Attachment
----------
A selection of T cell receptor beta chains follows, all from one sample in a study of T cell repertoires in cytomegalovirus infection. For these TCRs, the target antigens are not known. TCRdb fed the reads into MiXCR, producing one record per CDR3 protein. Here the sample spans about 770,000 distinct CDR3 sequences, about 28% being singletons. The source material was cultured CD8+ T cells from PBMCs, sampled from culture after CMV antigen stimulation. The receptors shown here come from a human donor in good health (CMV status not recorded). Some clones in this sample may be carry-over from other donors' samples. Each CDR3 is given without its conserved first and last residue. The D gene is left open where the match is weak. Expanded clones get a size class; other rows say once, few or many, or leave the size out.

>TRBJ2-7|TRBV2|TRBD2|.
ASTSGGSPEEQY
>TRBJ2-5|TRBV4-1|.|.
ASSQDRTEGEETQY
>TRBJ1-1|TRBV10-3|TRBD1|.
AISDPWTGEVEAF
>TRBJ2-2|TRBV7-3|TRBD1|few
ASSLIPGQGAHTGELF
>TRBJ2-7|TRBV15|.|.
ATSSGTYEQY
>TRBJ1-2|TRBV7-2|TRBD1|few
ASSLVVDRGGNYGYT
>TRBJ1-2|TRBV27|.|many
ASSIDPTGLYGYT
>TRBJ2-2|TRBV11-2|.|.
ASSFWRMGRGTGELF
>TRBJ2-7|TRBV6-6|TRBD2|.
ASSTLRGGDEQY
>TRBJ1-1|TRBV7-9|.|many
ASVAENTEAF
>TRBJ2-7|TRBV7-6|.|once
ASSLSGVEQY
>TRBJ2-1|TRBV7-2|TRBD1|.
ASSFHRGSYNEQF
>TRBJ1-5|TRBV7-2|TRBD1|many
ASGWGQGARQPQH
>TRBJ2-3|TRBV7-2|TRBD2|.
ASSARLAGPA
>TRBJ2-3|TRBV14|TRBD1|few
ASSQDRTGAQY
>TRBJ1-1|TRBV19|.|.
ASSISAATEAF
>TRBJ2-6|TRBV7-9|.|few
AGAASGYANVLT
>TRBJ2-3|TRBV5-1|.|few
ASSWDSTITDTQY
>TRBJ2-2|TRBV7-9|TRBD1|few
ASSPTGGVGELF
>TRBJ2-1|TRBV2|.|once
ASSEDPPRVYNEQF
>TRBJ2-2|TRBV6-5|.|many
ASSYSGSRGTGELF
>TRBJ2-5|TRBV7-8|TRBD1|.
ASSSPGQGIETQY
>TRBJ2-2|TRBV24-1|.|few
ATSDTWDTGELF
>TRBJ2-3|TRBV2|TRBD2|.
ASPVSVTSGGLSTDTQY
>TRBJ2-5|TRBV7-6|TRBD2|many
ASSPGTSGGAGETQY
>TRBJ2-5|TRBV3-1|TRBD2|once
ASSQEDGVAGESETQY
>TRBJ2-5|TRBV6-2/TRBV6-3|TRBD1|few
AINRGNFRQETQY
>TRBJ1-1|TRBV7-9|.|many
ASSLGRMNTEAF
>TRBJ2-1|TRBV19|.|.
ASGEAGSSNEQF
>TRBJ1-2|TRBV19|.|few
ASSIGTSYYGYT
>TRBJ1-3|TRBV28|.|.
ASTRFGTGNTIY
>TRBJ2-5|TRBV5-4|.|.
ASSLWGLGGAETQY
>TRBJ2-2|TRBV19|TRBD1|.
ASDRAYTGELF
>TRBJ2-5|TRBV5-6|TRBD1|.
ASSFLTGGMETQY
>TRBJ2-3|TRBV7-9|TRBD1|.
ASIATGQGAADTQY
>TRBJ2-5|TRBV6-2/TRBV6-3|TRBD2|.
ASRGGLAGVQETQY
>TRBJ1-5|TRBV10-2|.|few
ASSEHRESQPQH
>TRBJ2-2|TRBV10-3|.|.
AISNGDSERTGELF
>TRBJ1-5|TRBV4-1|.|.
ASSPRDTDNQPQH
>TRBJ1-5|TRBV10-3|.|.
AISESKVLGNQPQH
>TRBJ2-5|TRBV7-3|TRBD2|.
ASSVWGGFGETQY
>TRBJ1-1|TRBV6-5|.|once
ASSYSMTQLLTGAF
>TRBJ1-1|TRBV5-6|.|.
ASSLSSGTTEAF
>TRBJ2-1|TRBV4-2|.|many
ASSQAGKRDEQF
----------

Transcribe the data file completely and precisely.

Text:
A selection of T cell receptor beta chains follows, all from one sample in a study of T cell repertoires in cytomegalovirus infection. For these TCRs, the target antigens are not known. TCRdb fed the reads into MiXCR, producing one record per CDR3 protein. Here the sample spans about 770,000 distinct CDR3 sequences, about 28% being singletons. The source material was cultured CD8+ T cells from PBMCs, sampled from culture after CMV antigen stimulation. The receptors shown here come from a human donor in good health (CMV status not recorded). Some clones in this sample may be carry-over from other donors' samples. Each CDR3 is given without its conserved first and last residue. The D gene is left open where the match is weak. Expanded clones get a size class; other rows say once, few or many, or leave the size out.

>TRBJ2-7|TRBV2|TRBD2|.
ASTSGGSPEEQY
>TRBJ2-5|TRBV4-1|.|.
ASSQDRTEGEETQY
>TRBJ1-1|TRBV10-3|TRBD1|.
AISDPWTGEVEAF
>TRBJ2-2|TRBV7-3|TRBD1|few
ASSLIPGQGAHTGELF
>TRBJ2-7|TRBV15|.|.
ATSSGTYEQY
>TRBJ1-2|TRBV7-2|TRBD1|few
ASSLVVDRGGNYGYT
>TRBJ1-2|TRBV27|.|many
ASSIDPTGLYGYT
>TRBJ2-2|TRBV11-2|.|.
ASSFWRMGRGTGELF
>TRBJ2-7|TRBV6-6|TRBD2|.
ASSTLRGGDEQY
>TRBJ1-1|TRBV7-9|.|many
ASVAENTEAF
>TRBJ2-7|TRBV7-6|.|once
ASSLSGVEQY
>TRBJ2-1|TRBV7-2|TRBD1|.
ASSFHRGSYNEQF
>TRBJ1-5|TRBV7-2|TRBD1|many
ASGWGQGARQPQH
>TRBJ2-3|TRBV7-2|TRBD2|.
ASSARLAGPA
>TRBJ2-3|TRBV14|TRBD1|few
ASSQDRTGAQY
>TRBJ1-1|TRBV19|.|.
ASSISAATEAF
>TRBJ2-6|TRBV7-9|.|few
AGAASGYANVLT
>TRBJ2-3|TRBV5-1|.|few
ASSWDSTITDTQY
>TRBJ2-2|TRBV7-9|TRBD1|few
ASSPTGGVGELF
>TRBJ2-1|TRBV2|.|once
ASSEDPPRVYNEQF
>TRBJ2-2|TRBV6-5|.|many
ASSYSGSRGTGELF
>TRBJ2-5|TRBV7-8|TRBD1|.
ASSSPGQGIETQY
>TRBJ2-2|TRBV24-1|.|few
ATSDTWDTGELF
>TRBJ2-3|TRBV2|TRBD2|.
ASPVSVTSGGLSTDTQY
>TRBJ2-5|TRBV7-6|TRBD2|many
ASSPGTSGGAGETQY
>TRBJ2-5|TRBV3-1|TRBD2|once
ASSQEDGVAGESETQY
>TRBJ2-5|TRBV6-2/TRBV6-3|TRBD1|few
AINRGNFRQETQY
>TRBJ1-1|TRBV7-9|.|many
ASSLGRMNTEAF
>TRBJ2-1|TRBV19|.|.
ASGEAGSSNEQF
>TRBJ1-2|TRBV19|.|few
ASSIGTSYYGYT
>TRBJ1-3|TRBV28|.|.
ASTRFGTGNTIY
>TRBJ2-5|TRBV5-4|.|.
ASSLWGLGGAETQY
>TRBJ2-2|TRBV19|TRBD1|.
ASDRAYTGELF
>TRBJ2-5|TRBV5-6|TRBD1|.
ASSFLTGGMETQY
>TRBJ2-3|TRBV7-9|TRBD1|.
ASIATGQGAADTQY
>TRBJ2-5|TRBV6-2/TRBV6-3|TRBD2|.
ASRGGLAGVQETQY
>TRBJ1-5|TRBV10-2|.|few
ASSEHRESQPQH
>TRBJ2-2|TRBV10-3|.|.
AISNGDSERTGELF
>TRBJ1-5|TRBV4-1|.|.
ASSPRDTDNQPQH
>TRBJ1-5|TRBV10-3|.|.
AISESKVLGNQPQH
>TRBJ2-5|TRBV7-3|TRBD2|.
ASSVWGGFGETQY
>TRBJ1-1|TRBV6-5|.|once
ASSYSMTQLLTGAF
>TRBJ1-1|TRBV5-6|.|.
ASSLSSGTTEAF
>TRBJ2-1|TRBV4-2|.|many
ASSQAGKRDEQF